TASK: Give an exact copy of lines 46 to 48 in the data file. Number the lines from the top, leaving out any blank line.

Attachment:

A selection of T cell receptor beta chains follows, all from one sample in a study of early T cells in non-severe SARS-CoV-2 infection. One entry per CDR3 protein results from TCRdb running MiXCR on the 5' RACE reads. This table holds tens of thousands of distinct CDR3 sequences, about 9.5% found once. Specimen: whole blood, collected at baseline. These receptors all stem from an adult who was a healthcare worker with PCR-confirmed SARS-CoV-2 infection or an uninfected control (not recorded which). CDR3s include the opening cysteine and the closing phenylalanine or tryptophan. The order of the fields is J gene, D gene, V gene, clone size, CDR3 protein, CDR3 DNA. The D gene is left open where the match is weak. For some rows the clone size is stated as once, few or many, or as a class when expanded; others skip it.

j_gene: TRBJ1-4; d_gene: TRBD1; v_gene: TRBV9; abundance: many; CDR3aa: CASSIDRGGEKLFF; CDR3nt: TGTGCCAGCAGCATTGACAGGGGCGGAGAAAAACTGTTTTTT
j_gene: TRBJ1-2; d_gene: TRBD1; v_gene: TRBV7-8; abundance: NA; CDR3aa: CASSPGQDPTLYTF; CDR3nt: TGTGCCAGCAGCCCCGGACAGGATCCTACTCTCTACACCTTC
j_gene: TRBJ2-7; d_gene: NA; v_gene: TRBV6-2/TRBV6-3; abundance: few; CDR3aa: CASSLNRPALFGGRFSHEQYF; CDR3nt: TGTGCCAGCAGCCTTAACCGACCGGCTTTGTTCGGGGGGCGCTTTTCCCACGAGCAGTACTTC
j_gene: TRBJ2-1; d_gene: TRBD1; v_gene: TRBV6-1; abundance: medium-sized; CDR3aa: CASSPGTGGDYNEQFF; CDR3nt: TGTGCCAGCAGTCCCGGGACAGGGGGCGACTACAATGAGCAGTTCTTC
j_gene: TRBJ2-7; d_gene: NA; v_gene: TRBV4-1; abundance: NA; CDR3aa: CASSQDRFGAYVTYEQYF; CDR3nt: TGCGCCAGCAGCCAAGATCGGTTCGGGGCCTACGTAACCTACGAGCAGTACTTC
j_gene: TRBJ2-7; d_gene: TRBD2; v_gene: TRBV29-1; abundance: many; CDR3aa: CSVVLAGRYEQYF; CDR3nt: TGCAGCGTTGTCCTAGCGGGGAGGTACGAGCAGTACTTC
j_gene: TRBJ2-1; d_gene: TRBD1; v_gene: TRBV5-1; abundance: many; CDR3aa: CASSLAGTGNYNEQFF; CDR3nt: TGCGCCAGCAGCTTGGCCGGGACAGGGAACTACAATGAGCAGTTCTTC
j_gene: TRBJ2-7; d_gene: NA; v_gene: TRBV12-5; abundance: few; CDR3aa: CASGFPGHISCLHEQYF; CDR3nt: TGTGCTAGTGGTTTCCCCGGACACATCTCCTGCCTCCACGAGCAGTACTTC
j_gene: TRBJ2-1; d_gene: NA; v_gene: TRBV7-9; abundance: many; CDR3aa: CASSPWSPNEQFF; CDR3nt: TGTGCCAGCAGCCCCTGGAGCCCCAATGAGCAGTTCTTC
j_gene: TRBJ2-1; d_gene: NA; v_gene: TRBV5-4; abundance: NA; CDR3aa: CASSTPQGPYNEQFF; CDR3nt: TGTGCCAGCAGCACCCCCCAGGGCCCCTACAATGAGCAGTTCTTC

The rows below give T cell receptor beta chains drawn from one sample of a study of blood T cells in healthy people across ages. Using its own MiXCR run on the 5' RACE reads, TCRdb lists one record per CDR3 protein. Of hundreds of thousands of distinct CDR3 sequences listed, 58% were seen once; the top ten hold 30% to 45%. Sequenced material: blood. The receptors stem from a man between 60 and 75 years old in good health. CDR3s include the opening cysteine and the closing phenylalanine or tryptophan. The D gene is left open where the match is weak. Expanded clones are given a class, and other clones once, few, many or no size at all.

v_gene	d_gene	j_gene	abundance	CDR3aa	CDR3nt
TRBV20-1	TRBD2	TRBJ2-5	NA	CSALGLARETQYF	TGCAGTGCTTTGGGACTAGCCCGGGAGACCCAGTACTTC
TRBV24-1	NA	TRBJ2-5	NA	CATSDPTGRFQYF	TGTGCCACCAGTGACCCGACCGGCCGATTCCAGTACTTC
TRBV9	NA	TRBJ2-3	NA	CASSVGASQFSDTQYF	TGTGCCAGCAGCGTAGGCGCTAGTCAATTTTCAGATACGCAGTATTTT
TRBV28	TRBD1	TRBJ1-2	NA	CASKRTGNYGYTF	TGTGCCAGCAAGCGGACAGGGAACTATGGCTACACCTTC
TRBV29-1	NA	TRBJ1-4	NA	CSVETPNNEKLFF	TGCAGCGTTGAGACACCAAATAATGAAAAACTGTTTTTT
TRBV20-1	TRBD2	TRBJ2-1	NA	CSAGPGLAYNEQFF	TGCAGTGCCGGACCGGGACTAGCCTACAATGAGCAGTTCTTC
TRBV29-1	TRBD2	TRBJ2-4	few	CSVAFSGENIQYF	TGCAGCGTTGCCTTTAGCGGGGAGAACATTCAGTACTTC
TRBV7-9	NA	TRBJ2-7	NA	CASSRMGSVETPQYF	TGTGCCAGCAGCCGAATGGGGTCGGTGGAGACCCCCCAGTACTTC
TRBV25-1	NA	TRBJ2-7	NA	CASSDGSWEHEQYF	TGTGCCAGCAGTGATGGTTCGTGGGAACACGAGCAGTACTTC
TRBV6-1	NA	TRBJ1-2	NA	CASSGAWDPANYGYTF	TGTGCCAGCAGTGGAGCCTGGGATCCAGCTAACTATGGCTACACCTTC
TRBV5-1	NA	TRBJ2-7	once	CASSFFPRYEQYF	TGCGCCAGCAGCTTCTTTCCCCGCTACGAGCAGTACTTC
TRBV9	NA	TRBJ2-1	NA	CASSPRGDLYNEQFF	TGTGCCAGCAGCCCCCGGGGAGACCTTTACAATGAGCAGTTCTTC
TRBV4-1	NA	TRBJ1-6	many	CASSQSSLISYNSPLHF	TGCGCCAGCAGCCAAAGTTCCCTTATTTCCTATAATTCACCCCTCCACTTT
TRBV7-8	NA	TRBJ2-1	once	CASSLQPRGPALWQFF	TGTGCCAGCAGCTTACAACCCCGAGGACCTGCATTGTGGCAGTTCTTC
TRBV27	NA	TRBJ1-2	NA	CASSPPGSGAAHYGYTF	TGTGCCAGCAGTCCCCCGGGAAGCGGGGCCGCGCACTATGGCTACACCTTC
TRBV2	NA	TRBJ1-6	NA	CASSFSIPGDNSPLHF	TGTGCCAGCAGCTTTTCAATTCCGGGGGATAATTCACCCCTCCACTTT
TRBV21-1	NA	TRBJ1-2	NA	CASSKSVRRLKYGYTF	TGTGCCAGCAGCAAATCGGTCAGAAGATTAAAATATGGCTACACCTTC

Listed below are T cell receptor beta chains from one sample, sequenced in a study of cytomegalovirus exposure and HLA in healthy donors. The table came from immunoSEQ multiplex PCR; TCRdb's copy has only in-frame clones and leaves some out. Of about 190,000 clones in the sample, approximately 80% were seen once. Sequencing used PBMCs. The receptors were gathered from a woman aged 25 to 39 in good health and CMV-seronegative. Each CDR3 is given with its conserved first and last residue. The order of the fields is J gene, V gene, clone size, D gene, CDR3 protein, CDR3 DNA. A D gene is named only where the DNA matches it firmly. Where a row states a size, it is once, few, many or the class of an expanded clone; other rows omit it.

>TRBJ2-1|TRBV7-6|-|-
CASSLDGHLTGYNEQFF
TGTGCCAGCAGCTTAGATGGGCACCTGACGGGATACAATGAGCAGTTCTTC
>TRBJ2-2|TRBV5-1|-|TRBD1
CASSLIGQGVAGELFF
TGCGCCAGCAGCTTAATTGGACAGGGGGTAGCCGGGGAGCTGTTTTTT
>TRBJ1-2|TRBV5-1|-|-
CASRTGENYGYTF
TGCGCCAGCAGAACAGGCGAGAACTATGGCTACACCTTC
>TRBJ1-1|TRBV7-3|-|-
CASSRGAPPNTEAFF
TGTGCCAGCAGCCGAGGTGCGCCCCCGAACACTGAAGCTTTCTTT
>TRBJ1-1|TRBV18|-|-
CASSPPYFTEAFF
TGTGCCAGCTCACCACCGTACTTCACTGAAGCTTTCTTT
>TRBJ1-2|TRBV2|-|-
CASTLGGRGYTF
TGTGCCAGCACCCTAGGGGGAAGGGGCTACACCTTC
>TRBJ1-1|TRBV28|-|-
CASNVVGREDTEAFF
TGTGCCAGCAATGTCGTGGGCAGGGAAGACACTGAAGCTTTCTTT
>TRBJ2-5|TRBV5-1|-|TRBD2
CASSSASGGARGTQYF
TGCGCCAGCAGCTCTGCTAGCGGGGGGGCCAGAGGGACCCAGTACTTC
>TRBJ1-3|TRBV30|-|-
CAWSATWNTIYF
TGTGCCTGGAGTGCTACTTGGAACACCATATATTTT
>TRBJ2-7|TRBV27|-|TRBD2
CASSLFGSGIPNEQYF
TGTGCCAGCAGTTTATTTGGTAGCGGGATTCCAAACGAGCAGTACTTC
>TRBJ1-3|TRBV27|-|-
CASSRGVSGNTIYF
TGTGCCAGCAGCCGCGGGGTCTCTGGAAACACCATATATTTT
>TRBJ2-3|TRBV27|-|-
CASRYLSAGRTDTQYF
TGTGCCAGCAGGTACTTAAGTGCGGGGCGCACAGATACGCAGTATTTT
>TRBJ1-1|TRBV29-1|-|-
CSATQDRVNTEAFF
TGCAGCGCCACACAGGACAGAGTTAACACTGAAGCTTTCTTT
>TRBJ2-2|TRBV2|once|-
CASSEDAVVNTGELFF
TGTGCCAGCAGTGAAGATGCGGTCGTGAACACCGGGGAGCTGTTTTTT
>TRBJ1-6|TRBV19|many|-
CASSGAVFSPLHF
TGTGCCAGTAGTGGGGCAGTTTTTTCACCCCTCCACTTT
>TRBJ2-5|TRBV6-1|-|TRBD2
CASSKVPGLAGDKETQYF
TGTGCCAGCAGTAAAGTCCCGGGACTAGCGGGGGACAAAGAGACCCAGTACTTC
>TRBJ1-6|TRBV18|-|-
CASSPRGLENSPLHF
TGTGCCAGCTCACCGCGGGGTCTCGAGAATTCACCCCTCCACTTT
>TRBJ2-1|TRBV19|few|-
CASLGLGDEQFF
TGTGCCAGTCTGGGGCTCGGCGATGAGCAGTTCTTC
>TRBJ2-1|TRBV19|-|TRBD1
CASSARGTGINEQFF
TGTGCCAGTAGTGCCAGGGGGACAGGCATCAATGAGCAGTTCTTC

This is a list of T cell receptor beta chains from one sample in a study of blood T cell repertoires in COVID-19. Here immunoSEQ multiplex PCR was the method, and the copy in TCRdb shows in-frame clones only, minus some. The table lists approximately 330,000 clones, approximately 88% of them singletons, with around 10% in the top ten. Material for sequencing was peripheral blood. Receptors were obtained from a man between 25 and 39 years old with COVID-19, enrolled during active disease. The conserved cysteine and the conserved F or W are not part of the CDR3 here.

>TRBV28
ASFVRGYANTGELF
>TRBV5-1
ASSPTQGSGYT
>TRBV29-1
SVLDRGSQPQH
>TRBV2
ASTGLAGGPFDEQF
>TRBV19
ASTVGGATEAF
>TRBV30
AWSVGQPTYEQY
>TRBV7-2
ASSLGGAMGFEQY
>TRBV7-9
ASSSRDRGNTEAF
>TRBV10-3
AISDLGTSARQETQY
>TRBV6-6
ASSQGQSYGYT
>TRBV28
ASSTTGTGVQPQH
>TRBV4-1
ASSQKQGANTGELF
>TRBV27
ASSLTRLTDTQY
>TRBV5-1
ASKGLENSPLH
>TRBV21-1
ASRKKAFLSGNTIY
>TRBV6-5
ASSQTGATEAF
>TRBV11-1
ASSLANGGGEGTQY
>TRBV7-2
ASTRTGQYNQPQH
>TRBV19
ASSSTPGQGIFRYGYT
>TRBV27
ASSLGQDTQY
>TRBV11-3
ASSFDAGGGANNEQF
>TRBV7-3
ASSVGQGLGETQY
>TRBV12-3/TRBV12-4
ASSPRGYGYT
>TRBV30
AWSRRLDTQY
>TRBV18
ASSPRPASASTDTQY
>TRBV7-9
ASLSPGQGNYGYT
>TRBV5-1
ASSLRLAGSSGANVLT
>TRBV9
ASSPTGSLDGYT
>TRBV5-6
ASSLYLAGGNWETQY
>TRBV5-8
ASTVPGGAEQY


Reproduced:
TGTGCCAGCTCACCACCGTACTTCACTGAAGCTTTCTTT
>TRBJ1-2|TRBV2|-|-
CASTLGGRGYTF